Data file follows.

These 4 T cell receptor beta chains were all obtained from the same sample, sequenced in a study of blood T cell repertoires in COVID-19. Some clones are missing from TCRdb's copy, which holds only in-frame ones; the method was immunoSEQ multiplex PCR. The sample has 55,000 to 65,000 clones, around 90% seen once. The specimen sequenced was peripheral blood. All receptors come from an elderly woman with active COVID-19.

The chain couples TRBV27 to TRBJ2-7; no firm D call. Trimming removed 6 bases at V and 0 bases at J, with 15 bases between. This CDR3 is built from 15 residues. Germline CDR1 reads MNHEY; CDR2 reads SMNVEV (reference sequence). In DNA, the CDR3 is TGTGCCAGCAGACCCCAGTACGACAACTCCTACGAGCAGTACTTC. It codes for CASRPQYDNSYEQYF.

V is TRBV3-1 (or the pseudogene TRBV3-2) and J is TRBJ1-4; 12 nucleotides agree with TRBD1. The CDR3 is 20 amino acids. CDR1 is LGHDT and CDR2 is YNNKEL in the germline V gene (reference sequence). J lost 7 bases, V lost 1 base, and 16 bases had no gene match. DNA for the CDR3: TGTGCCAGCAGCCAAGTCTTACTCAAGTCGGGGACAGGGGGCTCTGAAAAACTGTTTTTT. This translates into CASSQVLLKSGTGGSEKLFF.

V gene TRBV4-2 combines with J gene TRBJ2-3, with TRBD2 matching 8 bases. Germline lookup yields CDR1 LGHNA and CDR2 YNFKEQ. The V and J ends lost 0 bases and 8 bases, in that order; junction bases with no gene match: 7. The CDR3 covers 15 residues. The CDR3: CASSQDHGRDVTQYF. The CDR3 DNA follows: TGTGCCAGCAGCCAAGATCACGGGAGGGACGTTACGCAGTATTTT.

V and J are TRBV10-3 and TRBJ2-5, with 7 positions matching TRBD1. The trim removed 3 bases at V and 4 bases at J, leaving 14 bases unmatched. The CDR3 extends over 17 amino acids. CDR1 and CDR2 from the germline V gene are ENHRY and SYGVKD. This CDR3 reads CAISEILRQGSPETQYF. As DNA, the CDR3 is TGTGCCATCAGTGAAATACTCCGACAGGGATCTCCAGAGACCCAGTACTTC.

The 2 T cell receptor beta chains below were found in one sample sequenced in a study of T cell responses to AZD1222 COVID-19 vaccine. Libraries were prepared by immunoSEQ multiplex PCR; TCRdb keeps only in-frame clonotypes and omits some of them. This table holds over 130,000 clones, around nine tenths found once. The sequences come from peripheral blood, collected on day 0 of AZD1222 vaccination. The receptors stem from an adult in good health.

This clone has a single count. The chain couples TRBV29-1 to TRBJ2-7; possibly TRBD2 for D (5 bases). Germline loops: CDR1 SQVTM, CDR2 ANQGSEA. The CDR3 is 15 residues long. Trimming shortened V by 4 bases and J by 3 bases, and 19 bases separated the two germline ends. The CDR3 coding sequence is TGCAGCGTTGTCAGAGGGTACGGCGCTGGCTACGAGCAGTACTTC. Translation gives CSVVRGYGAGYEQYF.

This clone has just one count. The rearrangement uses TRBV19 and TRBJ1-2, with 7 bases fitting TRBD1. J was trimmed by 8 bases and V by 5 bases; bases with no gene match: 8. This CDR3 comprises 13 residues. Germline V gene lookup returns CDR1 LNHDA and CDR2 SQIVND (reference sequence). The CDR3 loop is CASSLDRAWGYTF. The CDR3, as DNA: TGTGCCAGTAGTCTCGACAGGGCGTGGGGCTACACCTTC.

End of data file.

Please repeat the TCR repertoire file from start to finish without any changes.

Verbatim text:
These 4 T cell receptor beta chains were all obtained from the same sample, sequenced in a study of blood T cell repertoires in COVID-19. Some clones are missing from TCRdb's copy, which holds only in-frame ones; the method was immunoSEQ multiplex PCR. The sample has 55,000 to 65,000 clones, around 90% seen once. The specimen sequenced was peripheral blood. All receptors come from an elderly woman with active COVID-19.

The chain couples TRBV27 to TRBJ2-7; no firm D call. Trimming removed 6 bases at V and 0 bases at J, with 15 bases between. This CDR3 is built from 15 residues. Germline CDR1 reads MNHEY; CDR2 reads SMNVEV (reference sequence). In DNA, the CDR3 is TGTGCCAGCAGACCCCAGTACGACAACTCCTACGAGCAGTACTTC. It codes for CASRPQYDNSYEQYF.

V is TRBV3-1 (or the pseudogene TRBV3-2) and J is TRBJ1-4; 12 nucleotides agree with TRBD1. The CDR3 is 20 amino acids. CDR1 is LGHDT and CDR2 is YNNKEL in the germline V gene (reference sequence). J lost 7 bases, V lost 1 base, and 16 bases had no gene match. DNA for the CDR3: TGTGCCAGCAGCCAAGTCTTACTCAAGTCGGGGACAGGGGGCTCTGAAAAACTGTTTTTT. This translates into CASSQVLLKSGTGGSEKLFF.

V gene TRBV4-2 combines with J gene TRBJ2-3, with TRBD2 matching 8 bases. Germline lookup yields CDR1 LGHNA and CDR2 YNFKEQ. The V and J ends lost 0 bases and 8 bases, in that order; junction bases with no gene match: 7. The CDR3 covers 15 residues. The CDR3: CASSQDHGRDVTQYF. The CDR3 DNA follows: TGTGCCAGCAGCCAAGATCACGGGAGGGACGTTACGCAGTATTTT.

V and J are TRBV10-3 and TRBJ2-5, with 7 positions matching TRBD1. The trim removed 3 bases at V and 4 bases at J, leaving 14 bases unmatched. The CDR3 extends over 17 amino acids. CDR1 and CDR2 from the germline V gene are ENHRY and SYGVKD. This CDR3 reads CAISEILRQGSPETQYF. As DNA, the CDR3 is TGTGCCATCAGTGAAATACTCCGACAGGGATCTCCAGAGACCCAGTACTTC.

The 2 T cell receptor beta chains below were found in one sample sequenced in a study of T cell responses to AZD1222 COVID-19 vaccine. Libraries were prepared by immunoSEQ multiplex PCR; TCRdb keeps only in-frame clonotypes and omits some of them. This table holds over 130,000 clones, around nine tenths found once. The sequences come from peripheral blood, collected on day 0 of AZD1222 vaccination. The receptors stem from an adult in good health.

This clone has a single count. The chain couples TRBV29-1 to TRBJ2-7; possibly TRBD2 for D (5 bases). Germline loops: CDR1 SQVTM, CDR2 ANQGSEA. The CDR3 is 15 residues long. Trimming shortened V by 4 bases and J by 3 bases, and 19 bases separated the two germline ends. The CDR3 coding sequence is TGCAGCGTTGTCAGAGGGTACGGCGCTGGCTACGAGCAGTACTTC. Translation gives CSVVRGYGAGYEQYF.

This clone has just one count. The rearrangement uses TRBV19 and TRBJ1-2, with 7 bases fitting TRBD1. J was trimmed by 8 bases and V by 5 bases; bases with no gene match: 8. This CDR3 comprises 13 residues. Germline V gene lookup returns CDR1 LNHDA and CDR2 SQIVND (reference sequence). The CDR3 loop is CASSLDRAWGYTF. The CDR3, as DNA: TGTGCCAGTAGTCTCGACAGGGCGTGGGGCTACACCTTC.